Johannesburg - The Gauteng community safety department has urged taxi drivers and taxi associations to refrain from unruly behaviour and intimidation on the eve of their planned strike on Monday.
Spokesman Obed Sibasa said on Sunday: “Motor vehicles obstructing traffic or blocking roads will be subjected to stringent law enforcement by Gauteng traffic police and other law enforcement agencies.”
Last week the National Taxi Alliance said it would embark on a protest from Monday, 3 February; it was also planning to hand in a memorandum at the Department of Transport.
National Taxi Alliance spokesman Theo Malele said the government’s failure to issue operating licences to taxi drivers in a timely fashion rendered them prey to e-tolls.
But Sanral stressed that qualifying public transport was exempt from e-tolls on Gauteng e-roads.
Spokesman Vusi Mona said: “We are, however, aware that there are taxi operators who have not as yet received their operating licences from the relevant transport authorities. As a result, the system does not recognise their vehicles as exempt and they are being billed.
“As an interim measure, we have asked taxi associations to give us lists of their members’ vehicles, with all the necessary documentation, so that they can be loaded on to the system and can be identified as exempt vehicles.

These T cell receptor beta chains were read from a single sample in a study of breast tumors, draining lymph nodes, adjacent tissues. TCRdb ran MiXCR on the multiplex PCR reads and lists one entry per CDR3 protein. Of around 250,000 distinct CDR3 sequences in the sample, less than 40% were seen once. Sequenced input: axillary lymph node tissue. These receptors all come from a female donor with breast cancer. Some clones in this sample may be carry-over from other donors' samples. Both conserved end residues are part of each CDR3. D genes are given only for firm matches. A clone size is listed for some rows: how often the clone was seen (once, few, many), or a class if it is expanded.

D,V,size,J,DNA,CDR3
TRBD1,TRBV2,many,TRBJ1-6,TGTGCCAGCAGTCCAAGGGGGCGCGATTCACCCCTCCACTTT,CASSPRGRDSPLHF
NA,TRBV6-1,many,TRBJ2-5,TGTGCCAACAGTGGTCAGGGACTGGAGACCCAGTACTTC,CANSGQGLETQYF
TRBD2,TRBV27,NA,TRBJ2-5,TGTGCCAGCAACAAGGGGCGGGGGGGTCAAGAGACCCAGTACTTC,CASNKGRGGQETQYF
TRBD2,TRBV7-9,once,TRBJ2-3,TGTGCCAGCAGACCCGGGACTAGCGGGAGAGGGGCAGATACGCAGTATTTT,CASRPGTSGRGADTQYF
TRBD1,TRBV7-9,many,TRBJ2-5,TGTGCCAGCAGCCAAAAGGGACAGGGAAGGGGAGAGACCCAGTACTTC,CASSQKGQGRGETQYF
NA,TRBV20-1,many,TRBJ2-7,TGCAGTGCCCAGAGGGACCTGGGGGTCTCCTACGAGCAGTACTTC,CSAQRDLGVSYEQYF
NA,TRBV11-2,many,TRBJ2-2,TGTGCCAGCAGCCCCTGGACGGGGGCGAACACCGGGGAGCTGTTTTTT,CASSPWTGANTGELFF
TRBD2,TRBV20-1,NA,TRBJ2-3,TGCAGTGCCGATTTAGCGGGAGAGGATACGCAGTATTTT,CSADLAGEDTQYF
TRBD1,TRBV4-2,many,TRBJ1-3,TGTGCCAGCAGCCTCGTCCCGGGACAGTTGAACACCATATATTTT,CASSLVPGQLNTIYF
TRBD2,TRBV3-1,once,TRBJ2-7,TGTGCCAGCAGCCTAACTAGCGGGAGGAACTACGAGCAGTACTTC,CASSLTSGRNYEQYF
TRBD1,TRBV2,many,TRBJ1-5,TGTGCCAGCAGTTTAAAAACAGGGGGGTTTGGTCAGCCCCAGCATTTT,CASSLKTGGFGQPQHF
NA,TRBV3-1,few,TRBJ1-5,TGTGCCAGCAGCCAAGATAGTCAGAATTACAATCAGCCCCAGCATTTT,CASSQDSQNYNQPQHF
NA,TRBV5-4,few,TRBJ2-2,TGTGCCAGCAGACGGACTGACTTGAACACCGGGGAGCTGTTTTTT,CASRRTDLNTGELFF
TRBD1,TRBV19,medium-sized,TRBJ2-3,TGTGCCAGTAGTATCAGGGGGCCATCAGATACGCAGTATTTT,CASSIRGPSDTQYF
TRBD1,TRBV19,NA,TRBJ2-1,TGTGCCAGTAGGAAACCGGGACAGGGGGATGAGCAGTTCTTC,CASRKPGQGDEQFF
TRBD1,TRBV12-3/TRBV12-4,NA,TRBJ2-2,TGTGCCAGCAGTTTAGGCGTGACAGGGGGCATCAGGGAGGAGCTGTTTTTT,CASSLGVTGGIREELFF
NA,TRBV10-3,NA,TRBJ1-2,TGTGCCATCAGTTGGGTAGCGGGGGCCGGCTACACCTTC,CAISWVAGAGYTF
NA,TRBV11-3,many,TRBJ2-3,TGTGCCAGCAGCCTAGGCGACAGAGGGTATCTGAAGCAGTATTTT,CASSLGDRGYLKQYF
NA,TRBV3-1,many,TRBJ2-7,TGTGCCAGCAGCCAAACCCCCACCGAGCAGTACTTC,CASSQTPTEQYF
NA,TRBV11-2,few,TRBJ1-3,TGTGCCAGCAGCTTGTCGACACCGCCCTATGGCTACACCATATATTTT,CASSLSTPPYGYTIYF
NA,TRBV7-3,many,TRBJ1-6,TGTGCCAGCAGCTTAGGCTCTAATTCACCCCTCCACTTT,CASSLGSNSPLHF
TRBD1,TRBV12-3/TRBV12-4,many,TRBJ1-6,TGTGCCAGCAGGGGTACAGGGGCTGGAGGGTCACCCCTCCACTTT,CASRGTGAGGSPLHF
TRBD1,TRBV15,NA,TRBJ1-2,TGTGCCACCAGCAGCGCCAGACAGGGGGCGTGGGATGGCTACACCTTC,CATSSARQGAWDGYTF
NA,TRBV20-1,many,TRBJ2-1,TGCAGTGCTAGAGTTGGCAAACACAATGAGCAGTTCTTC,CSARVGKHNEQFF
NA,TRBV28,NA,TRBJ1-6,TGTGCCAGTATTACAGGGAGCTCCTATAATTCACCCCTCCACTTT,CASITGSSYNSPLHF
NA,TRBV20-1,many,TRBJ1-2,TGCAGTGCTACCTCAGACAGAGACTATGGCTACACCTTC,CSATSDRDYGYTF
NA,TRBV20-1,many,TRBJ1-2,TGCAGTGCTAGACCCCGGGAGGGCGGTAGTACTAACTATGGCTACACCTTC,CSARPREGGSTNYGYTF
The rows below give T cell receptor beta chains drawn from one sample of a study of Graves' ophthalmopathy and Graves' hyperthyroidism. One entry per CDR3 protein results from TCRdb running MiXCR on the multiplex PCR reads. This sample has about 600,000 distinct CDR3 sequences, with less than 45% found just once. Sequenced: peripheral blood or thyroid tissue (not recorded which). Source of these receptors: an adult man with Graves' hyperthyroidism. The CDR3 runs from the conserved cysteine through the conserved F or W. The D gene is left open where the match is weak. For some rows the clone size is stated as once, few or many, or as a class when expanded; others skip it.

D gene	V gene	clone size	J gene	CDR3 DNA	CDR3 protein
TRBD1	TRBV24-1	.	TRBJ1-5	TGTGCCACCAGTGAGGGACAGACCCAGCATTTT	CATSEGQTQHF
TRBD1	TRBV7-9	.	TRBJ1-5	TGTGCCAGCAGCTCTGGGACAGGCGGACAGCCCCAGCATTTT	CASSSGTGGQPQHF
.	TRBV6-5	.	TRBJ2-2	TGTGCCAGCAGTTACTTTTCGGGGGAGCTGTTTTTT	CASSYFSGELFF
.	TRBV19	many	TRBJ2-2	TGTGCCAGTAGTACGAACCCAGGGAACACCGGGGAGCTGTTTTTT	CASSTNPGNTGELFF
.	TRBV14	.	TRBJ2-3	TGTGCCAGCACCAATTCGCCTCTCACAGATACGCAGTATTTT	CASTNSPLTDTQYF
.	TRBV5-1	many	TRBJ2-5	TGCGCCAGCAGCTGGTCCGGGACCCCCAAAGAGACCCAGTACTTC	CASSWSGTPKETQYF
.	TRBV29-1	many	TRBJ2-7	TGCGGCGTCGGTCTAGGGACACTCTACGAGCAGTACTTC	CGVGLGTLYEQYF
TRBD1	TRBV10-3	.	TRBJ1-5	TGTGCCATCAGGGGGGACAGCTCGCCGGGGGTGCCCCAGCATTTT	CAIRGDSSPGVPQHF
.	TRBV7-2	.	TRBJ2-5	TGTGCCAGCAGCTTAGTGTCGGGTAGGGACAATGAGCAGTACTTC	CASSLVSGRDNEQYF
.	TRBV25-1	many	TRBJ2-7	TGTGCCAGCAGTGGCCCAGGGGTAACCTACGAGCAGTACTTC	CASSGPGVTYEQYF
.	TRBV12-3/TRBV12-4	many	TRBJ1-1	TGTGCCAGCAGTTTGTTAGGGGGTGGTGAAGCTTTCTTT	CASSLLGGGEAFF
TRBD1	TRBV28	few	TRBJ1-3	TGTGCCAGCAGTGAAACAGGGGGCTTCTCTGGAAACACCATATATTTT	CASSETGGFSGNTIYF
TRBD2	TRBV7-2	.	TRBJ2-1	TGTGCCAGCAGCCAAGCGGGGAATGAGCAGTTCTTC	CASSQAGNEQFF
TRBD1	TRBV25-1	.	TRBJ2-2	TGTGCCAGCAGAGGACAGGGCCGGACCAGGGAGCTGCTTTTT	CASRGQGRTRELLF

“Those that have been billed already will receive a credit note and will not be held liable for the outstanding amounts.”
“This is the first phase of helping to resolve the problem.”
The interim measure had also been discussed with the SA National Taxi Council - which had agreed to furnish Sanral with a list of its members’ vehicles whose permits were still outstanding, he said.
But Malele said: “Sanral and the government claim we are exempt from paying e-tolls. Yet they know that almost 80 percent of taxis do not have operating licences.
“The government’s refusal to issue operating licences means it is rendering our operations illegal on the roads.”
“From Monday, we are going to take over the highways and drive past the e-tolls without paying.”
Mona repeated that Sanral was not responsible for the issuing of taxi operating licences but was prepared to help with an interim solution while the permits backlog was being resolved.
He added that there were about 46 000 exempt taxis already on the system.
‘WE’LL SEE YOU IN COURT”
Meanwhile the Tollgate Action Group, under the leadership of the Freedom Front Plus, has vowed to forge ahead with its fight against Gauteng’s e-toll system, promising to have the E-toll Act declared unconstitutional.